] and with previous research finding that such symptoms are strongly related to smoking relapse during the first months of abstinence [41
Contrary to our expectations, this study showed that post-treatment smoking urgency in negative-affect situations (anger and anxiety) did not predict smoking relapse at the 3 month follow-up. Some of the strategies trained during the smoking cessation treatment may be influencing this result, as participants could have learned to cope with smoking urgency in such situations. It is also plausible that smoking urgency itself is not enough to predict relapse, and that other variables may interact with it, such as, for example, individual impulsivity [42
] or cessation fatigue [43
]. Further research is needed to examine the impact of this variable on smoking relapse.
The findings of this study may have significant implications for smoking cessation treatments. Our data showed that the relapse predictors in this study are potentially modifiable, and therefore, could be considered intervention targets. For instance, lower self-efficacy in negative-affect situations at the end of treatment, as well as greater negative-affect withdrawal symptoms and craving, could be addressed by incorporating intermediate sessions between the final treatment session and the 3 month follow-up, in which participants could learn strategies to cope with these specific difficulties. Another possibility could be to incorporate technology-based strategies to support and maintain contact with participants after treatment completion during the follow-up period. Such technology-based strategies (i.e., tailored mobile phone messaging, social media support groups) could be used to aid participants to cope with the distress associated with quitting as well as with their confidence to be able to manage smoking urges in specific high-risk contexts or situations.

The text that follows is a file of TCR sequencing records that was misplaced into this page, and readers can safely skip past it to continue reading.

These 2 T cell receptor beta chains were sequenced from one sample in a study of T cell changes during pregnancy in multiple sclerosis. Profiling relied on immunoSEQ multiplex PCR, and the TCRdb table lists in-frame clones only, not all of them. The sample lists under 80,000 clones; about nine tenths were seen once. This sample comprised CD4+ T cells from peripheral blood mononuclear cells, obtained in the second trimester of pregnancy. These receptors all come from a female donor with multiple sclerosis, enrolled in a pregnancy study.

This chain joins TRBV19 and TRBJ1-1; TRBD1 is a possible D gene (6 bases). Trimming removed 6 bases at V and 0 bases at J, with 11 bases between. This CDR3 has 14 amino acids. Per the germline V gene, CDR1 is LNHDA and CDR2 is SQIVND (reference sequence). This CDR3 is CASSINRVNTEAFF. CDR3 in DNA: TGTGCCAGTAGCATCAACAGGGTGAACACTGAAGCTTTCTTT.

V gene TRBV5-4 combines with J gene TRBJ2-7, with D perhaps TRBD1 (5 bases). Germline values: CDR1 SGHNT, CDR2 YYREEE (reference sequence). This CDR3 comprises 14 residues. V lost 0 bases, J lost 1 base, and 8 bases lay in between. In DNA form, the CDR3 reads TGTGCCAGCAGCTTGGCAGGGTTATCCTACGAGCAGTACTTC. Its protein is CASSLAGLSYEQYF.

This study has several limitations that should be considered in the interpretation of results. First, the current sample comprised treatment-seeking smokers who attended a cognitive-behavioral treatment to quit smoking, and therefore, findings are not generalizable to smokers achieving unaided abstinence. Second, the current study focused exclusively on demographics and smoking-related variables. Because other psychological factors could be related to smoking relapse, such as individual cue reactivity or coping skills [44
], future research should analyze the contribution of such variables in the complex process of smoking relapse. Third, study variables were measured through self-report instruments, and consequently, could be influenced by response bias. Lastly, we only considered withdrawal symptoms measured through the MNWS. Recent research has suggested that symptoms such as anhedonia [46
] or mood swings [47
] should be considered among withdrawal symptoms as well, and therefore, future studies should include such variables when examining the impact of withdrawal symptoms on relapse.